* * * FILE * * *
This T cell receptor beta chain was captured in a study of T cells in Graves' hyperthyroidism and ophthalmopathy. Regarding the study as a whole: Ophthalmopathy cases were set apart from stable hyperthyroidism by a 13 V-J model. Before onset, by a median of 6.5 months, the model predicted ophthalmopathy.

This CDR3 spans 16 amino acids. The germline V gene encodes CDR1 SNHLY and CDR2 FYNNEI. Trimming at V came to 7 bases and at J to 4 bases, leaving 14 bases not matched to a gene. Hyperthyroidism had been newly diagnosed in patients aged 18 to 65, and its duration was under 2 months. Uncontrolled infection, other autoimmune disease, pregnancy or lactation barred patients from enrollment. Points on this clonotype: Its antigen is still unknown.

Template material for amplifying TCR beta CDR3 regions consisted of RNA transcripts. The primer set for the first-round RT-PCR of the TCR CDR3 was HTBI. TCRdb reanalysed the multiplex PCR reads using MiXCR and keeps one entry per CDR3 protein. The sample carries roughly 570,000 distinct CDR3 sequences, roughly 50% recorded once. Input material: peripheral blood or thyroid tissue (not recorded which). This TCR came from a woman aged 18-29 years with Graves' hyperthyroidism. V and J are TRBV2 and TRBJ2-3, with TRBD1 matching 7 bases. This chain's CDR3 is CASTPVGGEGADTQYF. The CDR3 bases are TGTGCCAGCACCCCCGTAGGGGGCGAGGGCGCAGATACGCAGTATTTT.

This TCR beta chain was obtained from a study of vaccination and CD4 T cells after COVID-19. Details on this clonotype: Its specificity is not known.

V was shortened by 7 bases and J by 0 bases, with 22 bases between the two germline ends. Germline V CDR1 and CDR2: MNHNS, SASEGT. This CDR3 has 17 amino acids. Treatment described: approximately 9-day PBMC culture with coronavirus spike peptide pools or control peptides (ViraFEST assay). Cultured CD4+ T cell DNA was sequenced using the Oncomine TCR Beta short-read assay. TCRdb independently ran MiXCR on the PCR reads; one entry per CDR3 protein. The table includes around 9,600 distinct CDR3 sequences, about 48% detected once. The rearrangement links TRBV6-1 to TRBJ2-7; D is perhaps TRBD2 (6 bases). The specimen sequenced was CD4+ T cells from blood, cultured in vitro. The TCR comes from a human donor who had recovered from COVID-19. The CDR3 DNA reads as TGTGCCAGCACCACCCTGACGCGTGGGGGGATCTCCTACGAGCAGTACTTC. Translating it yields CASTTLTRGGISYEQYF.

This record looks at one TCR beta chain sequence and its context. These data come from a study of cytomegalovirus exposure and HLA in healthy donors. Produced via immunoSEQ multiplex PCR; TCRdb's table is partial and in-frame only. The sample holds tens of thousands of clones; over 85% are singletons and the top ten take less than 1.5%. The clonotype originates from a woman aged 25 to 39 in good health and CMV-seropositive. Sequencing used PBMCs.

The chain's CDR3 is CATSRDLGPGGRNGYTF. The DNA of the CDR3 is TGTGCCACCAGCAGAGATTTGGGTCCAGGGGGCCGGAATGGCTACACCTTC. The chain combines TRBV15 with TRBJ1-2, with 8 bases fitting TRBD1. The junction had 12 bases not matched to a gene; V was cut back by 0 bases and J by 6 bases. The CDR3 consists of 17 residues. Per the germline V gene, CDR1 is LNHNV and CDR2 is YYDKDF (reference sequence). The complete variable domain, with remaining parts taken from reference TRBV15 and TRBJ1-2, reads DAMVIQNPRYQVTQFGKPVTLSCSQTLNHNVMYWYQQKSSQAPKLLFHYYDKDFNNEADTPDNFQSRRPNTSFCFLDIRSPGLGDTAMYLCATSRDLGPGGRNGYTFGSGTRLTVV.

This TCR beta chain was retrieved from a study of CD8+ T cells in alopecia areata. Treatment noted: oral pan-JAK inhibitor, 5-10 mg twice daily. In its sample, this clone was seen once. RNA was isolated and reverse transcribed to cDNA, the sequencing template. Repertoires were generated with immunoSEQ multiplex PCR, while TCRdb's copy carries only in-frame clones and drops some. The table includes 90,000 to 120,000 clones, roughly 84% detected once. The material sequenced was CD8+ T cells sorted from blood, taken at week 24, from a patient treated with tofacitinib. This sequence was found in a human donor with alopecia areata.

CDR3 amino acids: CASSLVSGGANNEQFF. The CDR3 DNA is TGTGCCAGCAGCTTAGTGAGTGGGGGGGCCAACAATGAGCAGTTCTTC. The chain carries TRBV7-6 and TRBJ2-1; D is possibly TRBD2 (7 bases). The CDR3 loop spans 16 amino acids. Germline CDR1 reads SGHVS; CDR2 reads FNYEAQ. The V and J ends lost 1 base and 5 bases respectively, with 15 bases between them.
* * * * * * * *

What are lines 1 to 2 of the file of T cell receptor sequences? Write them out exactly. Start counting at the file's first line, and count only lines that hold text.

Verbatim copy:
This T cell receptor beta chain was captured in a study of T cells in Graves' hyperthyroidism and ophthalmopathy. Regarding the study as a whole: Ophthalmopathy cases were set apart from stable hyperthyroidism by a 13 V-J model. Before onset, by a median of 6.5 months, the model predicted ophthalmopathy.

This CDR3 spans 16 amino acids. The germline V gene encodes CDR1 SNHLY and CDR2 FYNNEI. Trimming at V came to 7 bases and at J to 4 bases, leaving 14 bases not matched to a gene. Hyperthyroidism had been newly diagnosed in patients aged 18 to 65, and its duration was under 2 months. Uncontrolled infection, other autoimmune disease, pregnancy or lactation barred patients from enrollment. Points on this clonotype: Its antigen is still unknown.